Obama to avoid meeting with Netanyahu
WASHINGTON/JERUSALEM - Reuters
This March 5, 2012 file photo shows US President Barack Obama and Israeli Prime Minister Benjamin Netanyahu (L) during meetings in the Oval Office of the White House in Washington, DC. AFP photoIn a highly unusual rebuff to a close ally, the White House said yesterday that President Barack Obama would not meet Israeli Prime Minister Benjamin Netanyahu during a U.S. visit later this month, as tensions escalated over how to deal with Iran's nuclear program.
The apparent snub, coupled with Netanyahu's sharpened demands for a tougher U.S. line against Iran, threatened to plunge U.S.-Israeli relations into crisis and add pressure on Obama in the final stretch of a tight presidential election campaign.
An Israeli official said the White House had refused Netanyahu's request to meet Obama when the Israeli leader visits the United States to attend the U.N. General Assembly, telling the Israelis "the president's schedule will not permit that."
White House spokesman Tommy Vietor denied Netanyahu's request had been spurned, insisting instead that the two leaders were attending the General Assembly on different days and would not be in New York at the same time.
Netanyahu has had a strained relationship with Obama, but they have met on all but one of his U.S trips since 2009. The president was on a foreign visit when the prime minister came to the United States in November 2010.
By withholding a meeting, Obama could alienate some Jewish and pro-Israel voters as he seeks a second term in the Nov. 6 election. Republican rival Mitt Romney has already accused Obama of being too tough on Israel and not hard enough on Iran.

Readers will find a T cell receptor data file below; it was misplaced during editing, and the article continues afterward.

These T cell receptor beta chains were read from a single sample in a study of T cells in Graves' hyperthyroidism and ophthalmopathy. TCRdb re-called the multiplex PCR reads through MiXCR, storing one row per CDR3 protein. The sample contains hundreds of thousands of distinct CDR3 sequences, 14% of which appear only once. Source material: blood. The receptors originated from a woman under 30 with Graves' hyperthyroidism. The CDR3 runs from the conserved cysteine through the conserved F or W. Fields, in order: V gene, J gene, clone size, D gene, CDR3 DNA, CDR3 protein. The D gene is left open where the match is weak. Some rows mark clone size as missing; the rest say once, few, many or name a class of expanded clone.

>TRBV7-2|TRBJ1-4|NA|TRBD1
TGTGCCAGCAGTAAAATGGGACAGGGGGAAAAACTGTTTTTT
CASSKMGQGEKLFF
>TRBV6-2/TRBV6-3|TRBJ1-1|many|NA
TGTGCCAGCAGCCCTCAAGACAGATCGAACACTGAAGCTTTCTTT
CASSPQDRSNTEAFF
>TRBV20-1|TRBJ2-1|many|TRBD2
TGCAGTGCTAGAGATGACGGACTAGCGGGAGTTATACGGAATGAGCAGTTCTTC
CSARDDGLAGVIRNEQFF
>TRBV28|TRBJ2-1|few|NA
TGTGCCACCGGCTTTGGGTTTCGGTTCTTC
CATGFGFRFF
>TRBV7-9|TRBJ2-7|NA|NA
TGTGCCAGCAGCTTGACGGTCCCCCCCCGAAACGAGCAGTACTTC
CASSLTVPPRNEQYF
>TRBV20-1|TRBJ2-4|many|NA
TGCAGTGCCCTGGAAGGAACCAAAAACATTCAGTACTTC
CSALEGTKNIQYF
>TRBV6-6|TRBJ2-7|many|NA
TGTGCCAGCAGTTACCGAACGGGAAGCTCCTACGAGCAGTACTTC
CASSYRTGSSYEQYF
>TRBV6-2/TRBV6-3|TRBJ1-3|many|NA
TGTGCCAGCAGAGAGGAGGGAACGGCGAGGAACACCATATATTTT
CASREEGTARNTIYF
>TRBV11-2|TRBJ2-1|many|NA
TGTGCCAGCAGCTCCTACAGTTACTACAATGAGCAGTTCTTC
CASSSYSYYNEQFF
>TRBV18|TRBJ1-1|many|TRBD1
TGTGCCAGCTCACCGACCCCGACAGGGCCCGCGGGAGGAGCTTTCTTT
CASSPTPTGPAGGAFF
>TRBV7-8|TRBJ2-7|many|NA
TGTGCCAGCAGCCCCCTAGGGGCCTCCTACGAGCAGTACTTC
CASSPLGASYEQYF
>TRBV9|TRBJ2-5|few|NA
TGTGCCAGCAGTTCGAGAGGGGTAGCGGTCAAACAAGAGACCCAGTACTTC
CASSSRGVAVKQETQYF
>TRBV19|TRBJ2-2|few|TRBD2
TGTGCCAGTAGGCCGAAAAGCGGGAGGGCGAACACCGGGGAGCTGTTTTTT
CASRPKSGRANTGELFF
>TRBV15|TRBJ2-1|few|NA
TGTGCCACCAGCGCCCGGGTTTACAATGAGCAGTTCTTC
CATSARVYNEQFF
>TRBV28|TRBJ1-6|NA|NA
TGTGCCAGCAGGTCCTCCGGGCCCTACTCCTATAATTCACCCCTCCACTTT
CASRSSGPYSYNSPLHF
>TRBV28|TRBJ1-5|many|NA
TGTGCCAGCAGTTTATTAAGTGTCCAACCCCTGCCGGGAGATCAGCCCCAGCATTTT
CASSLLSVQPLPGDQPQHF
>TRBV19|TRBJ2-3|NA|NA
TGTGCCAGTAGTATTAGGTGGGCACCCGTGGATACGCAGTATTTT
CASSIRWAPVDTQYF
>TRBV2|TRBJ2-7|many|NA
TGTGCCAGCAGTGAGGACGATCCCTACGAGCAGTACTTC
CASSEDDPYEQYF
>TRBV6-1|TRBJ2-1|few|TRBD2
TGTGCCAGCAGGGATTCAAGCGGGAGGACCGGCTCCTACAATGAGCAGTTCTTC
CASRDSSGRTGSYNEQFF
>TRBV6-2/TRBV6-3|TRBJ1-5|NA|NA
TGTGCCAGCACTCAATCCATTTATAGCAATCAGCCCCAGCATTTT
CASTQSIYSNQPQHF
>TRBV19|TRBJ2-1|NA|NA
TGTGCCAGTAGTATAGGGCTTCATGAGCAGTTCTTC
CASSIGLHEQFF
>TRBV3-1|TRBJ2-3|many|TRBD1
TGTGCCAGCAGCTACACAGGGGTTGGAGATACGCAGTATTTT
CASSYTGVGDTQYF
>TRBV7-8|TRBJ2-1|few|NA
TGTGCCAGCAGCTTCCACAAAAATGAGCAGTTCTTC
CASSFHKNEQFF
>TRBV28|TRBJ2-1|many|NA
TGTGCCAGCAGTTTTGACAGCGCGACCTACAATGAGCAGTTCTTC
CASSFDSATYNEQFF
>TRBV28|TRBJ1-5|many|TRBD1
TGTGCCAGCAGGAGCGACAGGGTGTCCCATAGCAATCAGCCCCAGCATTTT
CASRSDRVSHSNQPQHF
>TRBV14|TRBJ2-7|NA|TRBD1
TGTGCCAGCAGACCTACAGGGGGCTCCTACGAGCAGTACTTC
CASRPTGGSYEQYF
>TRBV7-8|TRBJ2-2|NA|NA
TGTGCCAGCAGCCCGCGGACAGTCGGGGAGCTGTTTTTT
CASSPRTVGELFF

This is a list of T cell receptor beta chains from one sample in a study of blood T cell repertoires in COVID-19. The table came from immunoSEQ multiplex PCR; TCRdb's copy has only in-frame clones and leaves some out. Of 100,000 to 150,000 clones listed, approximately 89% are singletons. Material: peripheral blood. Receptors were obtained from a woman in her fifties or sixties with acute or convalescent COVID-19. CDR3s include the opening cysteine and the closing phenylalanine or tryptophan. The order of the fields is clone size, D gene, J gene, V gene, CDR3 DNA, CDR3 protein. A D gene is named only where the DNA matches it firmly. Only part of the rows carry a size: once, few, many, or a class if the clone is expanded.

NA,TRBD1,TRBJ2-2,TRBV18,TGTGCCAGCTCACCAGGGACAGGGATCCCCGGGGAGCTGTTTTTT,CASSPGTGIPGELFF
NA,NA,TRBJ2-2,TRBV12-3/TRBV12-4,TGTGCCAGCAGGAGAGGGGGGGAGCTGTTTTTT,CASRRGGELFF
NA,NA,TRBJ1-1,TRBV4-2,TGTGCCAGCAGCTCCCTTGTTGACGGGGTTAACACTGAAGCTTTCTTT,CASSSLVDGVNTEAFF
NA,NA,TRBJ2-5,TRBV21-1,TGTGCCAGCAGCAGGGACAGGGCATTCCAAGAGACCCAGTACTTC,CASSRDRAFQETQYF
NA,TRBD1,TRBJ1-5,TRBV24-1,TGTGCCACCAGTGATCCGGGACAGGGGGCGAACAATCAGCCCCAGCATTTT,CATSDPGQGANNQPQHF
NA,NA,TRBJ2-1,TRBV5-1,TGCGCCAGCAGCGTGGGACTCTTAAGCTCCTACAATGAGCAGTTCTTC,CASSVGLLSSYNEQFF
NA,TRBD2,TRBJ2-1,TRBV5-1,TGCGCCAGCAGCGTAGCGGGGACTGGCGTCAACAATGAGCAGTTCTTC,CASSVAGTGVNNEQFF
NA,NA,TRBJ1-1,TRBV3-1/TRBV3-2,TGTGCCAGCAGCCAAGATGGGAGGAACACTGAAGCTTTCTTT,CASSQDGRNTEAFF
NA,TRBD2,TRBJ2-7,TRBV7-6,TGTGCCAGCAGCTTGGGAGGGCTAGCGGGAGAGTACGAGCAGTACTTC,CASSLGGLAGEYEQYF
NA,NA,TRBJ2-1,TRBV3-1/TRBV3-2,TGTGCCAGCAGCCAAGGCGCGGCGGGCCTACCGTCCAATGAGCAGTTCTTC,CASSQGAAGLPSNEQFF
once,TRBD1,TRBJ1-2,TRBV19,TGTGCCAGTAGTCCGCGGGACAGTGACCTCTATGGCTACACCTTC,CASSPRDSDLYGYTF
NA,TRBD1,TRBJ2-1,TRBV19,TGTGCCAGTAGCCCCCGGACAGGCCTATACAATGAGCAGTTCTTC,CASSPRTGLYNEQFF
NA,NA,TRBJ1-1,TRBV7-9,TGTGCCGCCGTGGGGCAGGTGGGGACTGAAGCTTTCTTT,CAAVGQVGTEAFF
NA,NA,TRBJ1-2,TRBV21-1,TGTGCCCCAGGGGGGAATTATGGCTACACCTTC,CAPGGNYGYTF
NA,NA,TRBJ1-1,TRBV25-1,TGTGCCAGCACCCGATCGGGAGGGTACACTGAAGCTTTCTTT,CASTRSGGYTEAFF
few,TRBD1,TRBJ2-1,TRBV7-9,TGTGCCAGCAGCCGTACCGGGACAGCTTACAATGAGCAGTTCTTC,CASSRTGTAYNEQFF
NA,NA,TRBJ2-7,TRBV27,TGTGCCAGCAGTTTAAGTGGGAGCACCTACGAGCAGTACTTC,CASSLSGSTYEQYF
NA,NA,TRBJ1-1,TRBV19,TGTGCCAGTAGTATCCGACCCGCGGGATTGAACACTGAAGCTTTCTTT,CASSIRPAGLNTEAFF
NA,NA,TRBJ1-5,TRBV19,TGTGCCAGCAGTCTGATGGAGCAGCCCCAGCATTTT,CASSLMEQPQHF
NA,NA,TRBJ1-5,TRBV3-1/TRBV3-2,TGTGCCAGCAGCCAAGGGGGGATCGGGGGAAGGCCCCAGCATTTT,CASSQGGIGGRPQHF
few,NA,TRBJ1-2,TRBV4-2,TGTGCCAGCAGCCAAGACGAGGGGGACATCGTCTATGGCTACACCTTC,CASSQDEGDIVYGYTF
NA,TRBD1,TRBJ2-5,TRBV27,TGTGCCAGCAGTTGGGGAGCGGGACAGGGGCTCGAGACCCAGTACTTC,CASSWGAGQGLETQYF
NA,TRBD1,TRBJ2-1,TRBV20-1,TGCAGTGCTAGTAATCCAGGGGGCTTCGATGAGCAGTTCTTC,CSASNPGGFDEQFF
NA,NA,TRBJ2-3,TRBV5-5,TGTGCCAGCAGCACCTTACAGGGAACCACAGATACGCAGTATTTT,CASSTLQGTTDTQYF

The White House's decision could signal U.S. displeasure with the Israeli leader's intensifying pressure for Obama to set specific red lines on Iran.
Word that the two men would not meet came on the same day that Netanyahu said the United States had forfeited its moral right to stop Israel from taking action against Iran's nuclear program because it had refused to be firm with Tehran itself.
Netanyahu has argued that setting a clear boundary for Iran's uranium enrichment activities and imposing stronger economic sanctions could deter Tehran from developing nuclear weapons and mitigate the need for military action.
In comments that appeared to bring the possibility of an Israeli attack on Iran closer, Netanyahu took Washington to task for rebuffing his call to set a "red line" for Iran's nuclear program, which has already prompted four rounds of U.N. sanctions.
"The world tells Israel 'wait, there's still time.' And I say, 'Wait for what? Wait until when?'" said Netanyahu, speaking in English.
"Those in the international community who refuse to put red lines before Iran don't have a moral right to place a red light before Israel," he added, addressing a news conference with Bulgaria's prime minister.